Dianne Curran, RI Consent Decree Coordinator, To Leave Post Sept. 30, Citing Personal Reasons

By Gina Macris

 

                                                       This article has been updated .

 Dianne Curran                        Photo By Anne Peters

Dianne Curran                        Photo By Anne Peters

Dianne Curran will step down Sept. 30 after seven months as Rhode Island’s consent decree coordinator, a post considered critical to success of the state’s 2014 agreement with the U.S Department Of Justice to reform Rhode Island’s programs for persons with developmental disabilities.

 “I am sad to leave such a competent and hard-working team that is committed to improving the lives of individuals with I/DD (intellectual and developmental disabilities),”  Curran said in a statement which cited "personal reasons" for her departure. She did not elaborate.

Curran is the third consent decree coordinator to serve since the agreement was signed in April, 2014. Curran was preceded by Mary Madden, who served from January, 2016, until the end of March of this year, overlapping Curran’s first month on the job. The first consent decree coordinator was Andrew McQuaide.

A spokeswoman for the state Department of Behavioral Healthcare, Developmental Disabilities and Hospitals (BHDDH) said there is an interim plan to cover the duties of the consent decree coordinator. The spokeswoman, Jenna Mackevich, confirmed Curran's upcoming departure on behalf of the Executive Office of Health and Human Services (EOHHS), where Curran reports to Health and Human Services Secretary Eric J. Beane.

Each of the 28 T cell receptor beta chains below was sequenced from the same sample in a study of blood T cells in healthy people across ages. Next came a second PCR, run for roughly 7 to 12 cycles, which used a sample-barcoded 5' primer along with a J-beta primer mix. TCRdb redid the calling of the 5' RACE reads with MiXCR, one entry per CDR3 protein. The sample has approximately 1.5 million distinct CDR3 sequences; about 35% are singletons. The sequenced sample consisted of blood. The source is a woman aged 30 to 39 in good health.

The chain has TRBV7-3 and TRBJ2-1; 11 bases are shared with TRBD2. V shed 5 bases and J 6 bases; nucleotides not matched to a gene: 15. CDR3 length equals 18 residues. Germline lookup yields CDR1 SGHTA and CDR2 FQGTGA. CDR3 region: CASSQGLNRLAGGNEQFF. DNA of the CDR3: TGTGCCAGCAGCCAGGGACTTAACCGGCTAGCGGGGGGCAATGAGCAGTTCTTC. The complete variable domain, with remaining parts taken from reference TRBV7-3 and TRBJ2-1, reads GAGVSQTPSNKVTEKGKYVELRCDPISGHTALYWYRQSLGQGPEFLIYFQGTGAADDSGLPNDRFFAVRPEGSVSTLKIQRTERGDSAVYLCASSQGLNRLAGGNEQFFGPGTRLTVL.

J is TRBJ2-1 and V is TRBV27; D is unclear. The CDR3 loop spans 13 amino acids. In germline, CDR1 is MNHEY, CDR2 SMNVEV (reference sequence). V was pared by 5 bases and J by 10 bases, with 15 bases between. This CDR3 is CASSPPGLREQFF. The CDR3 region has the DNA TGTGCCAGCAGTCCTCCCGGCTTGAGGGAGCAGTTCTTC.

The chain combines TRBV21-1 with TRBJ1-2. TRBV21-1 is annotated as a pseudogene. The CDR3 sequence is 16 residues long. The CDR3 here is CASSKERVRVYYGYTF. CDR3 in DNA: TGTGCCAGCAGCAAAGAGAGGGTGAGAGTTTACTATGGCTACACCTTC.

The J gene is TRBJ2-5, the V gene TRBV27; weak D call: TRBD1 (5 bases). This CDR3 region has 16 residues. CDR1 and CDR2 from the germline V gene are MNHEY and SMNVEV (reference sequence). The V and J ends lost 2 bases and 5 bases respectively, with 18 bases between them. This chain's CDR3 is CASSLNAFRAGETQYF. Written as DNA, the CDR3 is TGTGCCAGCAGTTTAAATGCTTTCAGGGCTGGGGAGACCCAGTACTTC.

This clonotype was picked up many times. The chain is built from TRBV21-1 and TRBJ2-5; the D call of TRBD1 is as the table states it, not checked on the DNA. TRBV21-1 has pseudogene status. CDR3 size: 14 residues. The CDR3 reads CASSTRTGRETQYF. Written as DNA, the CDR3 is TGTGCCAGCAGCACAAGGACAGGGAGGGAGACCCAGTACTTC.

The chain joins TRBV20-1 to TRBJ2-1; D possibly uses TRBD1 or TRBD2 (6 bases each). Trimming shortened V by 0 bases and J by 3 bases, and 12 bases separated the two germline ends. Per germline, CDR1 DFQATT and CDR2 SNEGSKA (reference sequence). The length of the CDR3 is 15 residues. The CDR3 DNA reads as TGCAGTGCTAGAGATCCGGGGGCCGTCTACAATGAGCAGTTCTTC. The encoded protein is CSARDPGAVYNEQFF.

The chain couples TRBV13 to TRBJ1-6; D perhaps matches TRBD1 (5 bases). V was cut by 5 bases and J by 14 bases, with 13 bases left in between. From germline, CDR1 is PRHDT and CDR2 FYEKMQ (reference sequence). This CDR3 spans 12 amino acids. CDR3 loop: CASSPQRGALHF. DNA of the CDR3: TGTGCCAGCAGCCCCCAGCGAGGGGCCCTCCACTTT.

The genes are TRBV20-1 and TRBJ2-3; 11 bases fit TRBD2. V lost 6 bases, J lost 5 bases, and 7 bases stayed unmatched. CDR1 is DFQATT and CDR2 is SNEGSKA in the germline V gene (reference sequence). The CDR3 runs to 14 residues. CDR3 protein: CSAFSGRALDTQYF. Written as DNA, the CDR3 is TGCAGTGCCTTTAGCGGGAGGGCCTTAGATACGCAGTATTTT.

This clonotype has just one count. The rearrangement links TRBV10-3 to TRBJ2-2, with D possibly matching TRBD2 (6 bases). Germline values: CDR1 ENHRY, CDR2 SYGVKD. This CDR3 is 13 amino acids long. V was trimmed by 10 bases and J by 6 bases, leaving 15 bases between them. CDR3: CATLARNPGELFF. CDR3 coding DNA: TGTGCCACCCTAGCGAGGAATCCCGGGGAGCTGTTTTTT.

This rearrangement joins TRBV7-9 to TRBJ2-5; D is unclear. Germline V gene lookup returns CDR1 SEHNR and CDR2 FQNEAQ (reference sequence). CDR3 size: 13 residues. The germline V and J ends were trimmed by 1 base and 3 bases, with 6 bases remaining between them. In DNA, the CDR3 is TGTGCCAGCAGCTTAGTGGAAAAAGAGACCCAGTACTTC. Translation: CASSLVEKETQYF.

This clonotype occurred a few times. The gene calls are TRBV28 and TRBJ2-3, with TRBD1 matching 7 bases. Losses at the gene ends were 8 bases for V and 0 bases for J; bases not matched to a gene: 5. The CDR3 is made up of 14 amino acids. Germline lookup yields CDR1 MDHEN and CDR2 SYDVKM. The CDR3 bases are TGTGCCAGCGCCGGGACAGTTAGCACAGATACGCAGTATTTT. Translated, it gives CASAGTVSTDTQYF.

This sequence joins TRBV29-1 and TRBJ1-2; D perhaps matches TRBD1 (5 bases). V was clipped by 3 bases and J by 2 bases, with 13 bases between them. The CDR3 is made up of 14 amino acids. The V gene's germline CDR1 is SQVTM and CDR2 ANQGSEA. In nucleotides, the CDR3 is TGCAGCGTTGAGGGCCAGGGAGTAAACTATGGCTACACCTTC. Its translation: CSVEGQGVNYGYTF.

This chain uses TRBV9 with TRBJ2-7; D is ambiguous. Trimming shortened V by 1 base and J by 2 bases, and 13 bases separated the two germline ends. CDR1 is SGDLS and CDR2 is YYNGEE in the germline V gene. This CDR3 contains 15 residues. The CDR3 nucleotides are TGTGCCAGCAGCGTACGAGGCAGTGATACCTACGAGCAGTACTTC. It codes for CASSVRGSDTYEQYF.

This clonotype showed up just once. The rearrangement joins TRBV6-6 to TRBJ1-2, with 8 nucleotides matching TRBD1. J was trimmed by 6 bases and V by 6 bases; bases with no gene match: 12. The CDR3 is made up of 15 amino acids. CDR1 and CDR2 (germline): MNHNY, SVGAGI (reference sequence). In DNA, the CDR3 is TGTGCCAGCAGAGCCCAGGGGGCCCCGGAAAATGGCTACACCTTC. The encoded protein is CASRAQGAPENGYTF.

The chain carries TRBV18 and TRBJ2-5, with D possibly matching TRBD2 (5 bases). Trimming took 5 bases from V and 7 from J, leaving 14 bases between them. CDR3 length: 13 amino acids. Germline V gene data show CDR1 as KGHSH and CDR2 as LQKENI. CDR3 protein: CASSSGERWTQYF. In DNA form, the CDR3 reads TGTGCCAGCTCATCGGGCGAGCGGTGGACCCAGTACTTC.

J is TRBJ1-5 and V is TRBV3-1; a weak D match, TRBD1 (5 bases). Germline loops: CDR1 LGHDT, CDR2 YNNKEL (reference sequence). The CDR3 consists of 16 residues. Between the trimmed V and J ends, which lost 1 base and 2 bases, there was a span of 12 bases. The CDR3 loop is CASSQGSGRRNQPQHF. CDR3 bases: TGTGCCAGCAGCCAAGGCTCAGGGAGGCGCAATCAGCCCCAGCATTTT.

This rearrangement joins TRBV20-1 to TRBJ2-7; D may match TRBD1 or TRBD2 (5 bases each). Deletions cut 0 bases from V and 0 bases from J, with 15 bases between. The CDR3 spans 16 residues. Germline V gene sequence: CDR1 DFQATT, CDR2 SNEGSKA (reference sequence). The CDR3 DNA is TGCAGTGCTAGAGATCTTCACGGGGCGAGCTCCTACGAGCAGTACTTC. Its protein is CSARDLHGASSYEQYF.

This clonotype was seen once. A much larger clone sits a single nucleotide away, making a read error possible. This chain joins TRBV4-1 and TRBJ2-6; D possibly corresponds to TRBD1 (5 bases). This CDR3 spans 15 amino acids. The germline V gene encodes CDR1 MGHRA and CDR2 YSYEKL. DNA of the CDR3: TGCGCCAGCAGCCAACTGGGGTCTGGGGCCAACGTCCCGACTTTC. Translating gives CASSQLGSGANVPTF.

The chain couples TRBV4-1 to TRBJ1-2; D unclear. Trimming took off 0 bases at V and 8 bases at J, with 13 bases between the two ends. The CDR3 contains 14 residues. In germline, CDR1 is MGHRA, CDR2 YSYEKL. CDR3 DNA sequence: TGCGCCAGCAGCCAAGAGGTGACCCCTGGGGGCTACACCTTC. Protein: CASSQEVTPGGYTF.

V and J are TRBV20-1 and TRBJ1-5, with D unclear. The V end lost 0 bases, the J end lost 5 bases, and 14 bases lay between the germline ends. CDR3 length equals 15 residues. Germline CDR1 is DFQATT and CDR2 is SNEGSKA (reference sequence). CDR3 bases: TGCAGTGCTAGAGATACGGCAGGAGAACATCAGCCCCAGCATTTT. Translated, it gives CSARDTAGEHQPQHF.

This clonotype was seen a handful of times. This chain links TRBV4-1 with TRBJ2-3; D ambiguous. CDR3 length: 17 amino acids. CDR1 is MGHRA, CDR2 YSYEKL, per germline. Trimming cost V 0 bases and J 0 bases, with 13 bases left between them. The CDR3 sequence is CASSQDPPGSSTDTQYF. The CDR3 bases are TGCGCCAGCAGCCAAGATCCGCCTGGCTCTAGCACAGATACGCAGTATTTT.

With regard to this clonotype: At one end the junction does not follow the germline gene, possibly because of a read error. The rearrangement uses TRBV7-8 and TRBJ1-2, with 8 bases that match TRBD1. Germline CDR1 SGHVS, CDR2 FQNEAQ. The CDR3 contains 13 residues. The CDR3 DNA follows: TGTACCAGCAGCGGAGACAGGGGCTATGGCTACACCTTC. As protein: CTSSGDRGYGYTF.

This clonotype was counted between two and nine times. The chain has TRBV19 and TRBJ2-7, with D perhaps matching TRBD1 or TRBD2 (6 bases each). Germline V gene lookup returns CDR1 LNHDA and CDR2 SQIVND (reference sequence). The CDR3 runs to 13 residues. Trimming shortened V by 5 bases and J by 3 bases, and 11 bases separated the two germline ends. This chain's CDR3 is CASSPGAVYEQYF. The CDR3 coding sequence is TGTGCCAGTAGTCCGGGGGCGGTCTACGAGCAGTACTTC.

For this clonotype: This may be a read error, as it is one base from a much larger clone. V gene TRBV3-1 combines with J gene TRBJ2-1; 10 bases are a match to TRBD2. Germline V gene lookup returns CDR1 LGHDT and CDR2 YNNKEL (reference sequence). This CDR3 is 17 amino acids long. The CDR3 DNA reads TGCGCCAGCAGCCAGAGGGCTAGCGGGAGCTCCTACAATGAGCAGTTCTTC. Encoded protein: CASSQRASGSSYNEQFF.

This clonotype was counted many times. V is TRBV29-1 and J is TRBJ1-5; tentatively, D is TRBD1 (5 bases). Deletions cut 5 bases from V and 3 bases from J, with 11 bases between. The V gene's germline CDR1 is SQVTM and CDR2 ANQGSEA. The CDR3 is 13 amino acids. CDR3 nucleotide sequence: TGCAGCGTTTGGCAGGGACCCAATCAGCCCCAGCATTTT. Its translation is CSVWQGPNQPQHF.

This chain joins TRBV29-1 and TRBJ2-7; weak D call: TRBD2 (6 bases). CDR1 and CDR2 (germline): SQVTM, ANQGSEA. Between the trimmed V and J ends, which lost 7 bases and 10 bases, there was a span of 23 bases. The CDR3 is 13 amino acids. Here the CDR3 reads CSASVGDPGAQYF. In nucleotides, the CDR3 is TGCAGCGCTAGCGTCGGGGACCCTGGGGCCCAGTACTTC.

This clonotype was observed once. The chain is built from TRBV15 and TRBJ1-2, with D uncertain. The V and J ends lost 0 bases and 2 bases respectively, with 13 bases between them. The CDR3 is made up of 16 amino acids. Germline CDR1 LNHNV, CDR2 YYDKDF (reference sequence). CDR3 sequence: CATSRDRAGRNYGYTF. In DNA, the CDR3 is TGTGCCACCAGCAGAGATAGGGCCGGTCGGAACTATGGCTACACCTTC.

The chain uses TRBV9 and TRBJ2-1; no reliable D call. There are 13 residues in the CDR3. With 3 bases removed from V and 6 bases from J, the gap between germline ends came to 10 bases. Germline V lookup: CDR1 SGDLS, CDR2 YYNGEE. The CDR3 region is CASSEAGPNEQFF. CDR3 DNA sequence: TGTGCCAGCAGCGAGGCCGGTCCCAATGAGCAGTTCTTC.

Until the state finds a qualified successor to Curran, an cross-agency Consent Decree Management Team will shoulder the coordinator's duties, according to an EOHHS spokeswoman, who elaborated on the interim plan. The inter-agency team includes various division leaders and legal staff, who meet regularly, said the spokeswoman, Ashley O'Shea.

The position of the consent decree coordinator is very important in ensuring cooperation among state agencies with responsibilities in implementing the agreement, according to an independent federal court monitor, Charles Moseley. Historically, the various agencies of state government have had the reputation of acting as bureaucratic “silos.”

In addition to BHDDH, the Rhode Island Department of Education and the Office of Rehabilitation Services in the Department of Human Services share responsibility for transforming a system of sheltered workshops and adult day care centers into a network of integrated, community-based services, with an emphasis on regular jobs and personal choice, to comply with the ADA.

With Madden’s arrival early in 2016, Moseley successfully pressed the state to move the position of consent decree coordinator out of BHDDH to the EOHHS, which has authority over both ORS and BHDDH.

Curran has a long and varied career as a disability rights lawyer dating back to 1980, both in Rhode Island and Massachusetts. She is a former deputy director at Rhode Island Legal Services and former supervising attorney at what is now the RI Disability Law Center. Working much of the last 20 years in  Massachusetts,  she was deputy general counsel in the Department of Social Services and then held the same position at the Department of Elementary and Secondary Education

This article has been updated to include details of the interim plan for the state to keep up with the duties of the consent decree coordinator while the state searches for a replacement to Dianne Curran.